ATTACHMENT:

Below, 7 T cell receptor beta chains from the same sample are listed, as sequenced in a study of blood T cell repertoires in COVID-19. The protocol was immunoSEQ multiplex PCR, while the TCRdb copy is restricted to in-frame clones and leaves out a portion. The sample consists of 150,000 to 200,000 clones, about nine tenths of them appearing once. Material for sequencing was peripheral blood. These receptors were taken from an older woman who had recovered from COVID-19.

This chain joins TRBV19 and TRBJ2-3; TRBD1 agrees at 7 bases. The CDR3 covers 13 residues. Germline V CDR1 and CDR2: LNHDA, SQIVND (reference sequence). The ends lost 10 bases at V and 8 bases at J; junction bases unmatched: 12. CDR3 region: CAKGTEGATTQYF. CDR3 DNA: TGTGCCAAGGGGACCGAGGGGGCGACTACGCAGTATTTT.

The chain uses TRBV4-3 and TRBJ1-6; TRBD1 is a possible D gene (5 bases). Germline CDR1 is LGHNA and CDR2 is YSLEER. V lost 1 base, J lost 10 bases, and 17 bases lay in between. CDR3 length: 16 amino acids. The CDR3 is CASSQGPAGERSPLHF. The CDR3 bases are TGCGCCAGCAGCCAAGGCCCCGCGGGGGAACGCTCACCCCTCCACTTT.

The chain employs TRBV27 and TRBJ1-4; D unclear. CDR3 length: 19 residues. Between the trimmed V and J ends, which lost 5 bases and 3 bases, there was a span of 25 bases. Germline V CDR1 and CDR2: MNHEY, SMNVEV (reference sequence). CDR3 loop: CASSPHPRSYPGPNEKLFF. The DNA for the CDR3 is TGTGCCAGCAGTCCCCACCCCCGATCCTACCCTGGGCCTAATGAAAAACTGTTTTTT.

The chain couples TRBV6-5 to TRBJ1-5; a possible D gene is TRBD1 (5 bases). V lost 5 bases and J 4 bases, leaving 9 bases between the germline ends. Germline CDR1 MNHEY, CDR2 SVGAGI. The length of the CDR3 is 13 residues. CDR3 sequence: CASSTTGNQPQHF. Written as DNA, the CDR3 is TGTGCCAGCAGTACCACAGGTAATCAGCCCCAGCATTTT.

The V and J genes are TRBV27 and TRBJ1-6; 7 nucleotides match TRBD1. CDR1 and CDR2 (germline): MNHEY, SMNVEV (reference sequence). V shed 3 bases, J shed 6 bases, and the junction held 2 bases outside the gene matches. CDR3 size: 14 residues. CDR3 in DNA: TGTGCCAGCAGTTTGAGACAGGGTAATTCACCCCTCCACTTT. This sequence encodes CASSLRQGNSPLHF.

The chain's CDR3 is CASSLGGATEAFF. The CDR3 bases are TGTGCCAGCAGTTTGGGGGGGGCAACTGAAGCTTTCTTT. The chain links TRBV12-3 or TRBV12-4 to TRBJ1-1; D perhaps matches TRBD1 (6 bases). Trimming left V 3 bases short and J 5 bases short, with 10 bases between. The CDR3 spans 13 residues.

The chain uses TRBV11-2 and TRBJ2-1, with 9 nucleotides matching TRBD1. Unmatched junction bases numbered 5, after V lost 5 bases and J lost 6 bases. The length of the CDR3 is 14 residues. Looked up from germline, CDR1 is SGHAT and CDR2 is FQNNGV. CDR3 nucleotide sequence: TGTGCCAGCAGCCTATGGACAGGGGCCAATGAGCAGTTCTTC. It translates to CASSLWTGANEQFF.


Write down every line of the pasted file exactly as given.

Below, 7 T cell receptor beta chains from the same sample are listed, as sequenced in a study of blood T cell repertoires in COVID-19. The protocol was immunoSEQ multiplex PCR, while the TCRdb copy is restricted to in-frame clones and leaves out a portion. The sample consists of 150,000 to 200,000 clones, about nine tenths of them appearing once. Material for sequencing was peripheral blood. These receptors were taken from an older woman who had recovered from COVID-19.

This chain joins TRBV19 and TRBJ2-3; TRBD1 agrees at 7 bases. The CDR3 covers 13 residues. Germline V CDR1 and CDR2: LNHDA, SQIVND (reference sequence). The ends lost 10 bases at V and 8 bases at J; junction bases unmatched: 12. CDR3 region: CAKGTEGATTQYF. CDR3 DNA: TGTGCCAAGGGGACCGAGGGGGCGACTACGCAGTATTTT.

The chain uses TRBV4-3 and TRBJ1-6; TRBD1 is a possible D gene (5 bases). Germline CDR1 is LGHNA and CDR2 is YSLEER. V lost 1 base, J lost 10 bases, and 17 bases lay in between. CDR3 length: 16 amino acids. The CDR3 is CASSQGPAGERSPLHF. The CDR3 bases are TGCGCCAGCAGCCAAGGCCCCGCGGGGGAACGCTCACCCCTCCACTTT.

The chain employs TRBV27 and TRBJ1-4; D unclear. CDR3 length: 19 residues. Between the trimmed V and J ends, which lost 5 bases and 3 bases, there was a span of 25 bases. Germline V CDR1 and CDR2: MNHEY, SMNVEV (reference sequence). CDR3 loop: CASSPHPRSYPGPNEKLFF. The DNA for the CDR3 is TGTGCCAGCAGTCCCCACCCCCGATCCTACCCTGGGCCTAATGAAAAACTGTTTTTT.

The chain couples TRBV6-5 to TRBJ1-5; a possible D gene is TRBD1 (5 bases). V lost 5 bases and J 4 bases, leaving 9 bases between the germline ends. Germline CDR1 MNHEY, CDR2 SVGAGI. The length of the CDR3 is 13 residues. CDR3 sequence: CASSTTGNQPQHF. Written as DNA, the CDR3 is TGTGCCAGCAGTACCACAGGTAATCAGCCCCAGCATTTT.

The V and J genes are TRBV27 and TRBJ1-6; 7 nucleotides match TRBD1. CDR1 and CDR2 (germline): MNHEY, SMNVEV (reference sequence). V shed 3 bases, J shed 6 bases, and the junction held 2 bases outside the gene matches. CDR3 size: 14 residues. CDR3 in DNA: TGTGCCAGCAGTTTGAGACAGGGTAATTCACCCCTCCACTTT. This sequence encodes CASSLRQGNSPLHF.

The chain's CDR3 is CASSLGGATEAFF. The CDR3 bases are TGTGCCAGCAGTTTGGGGGGGGCAACTGAAGCTTTCTTT. The chain links TRBV12-3 or TRBV12-4 to TRBJ1-1; D perhaps matches TRBD1 (6 bases). Trimming left V 3 bases short and J 5 bases short, with 10 bases between. The CDR3 spans 13 residues.

The chain uses TRBV11-2 and TRBJ2-1, with 9 nucleotides matching TRBD1. Unmatched junction bases numbered 5, after V lost 5 bases and J lost 6 bases. The length of the CDR3 is 14 residues. Looked up from germline, CDR1 is SGHAT and CDR2 is FQNNGV. CDR3 nucleotide sequence: TGTGCCAGCAGCCTATGGACAGGGGCCAATGAGCAGTTCTTC. It translates to CASSLWTGANEQFF.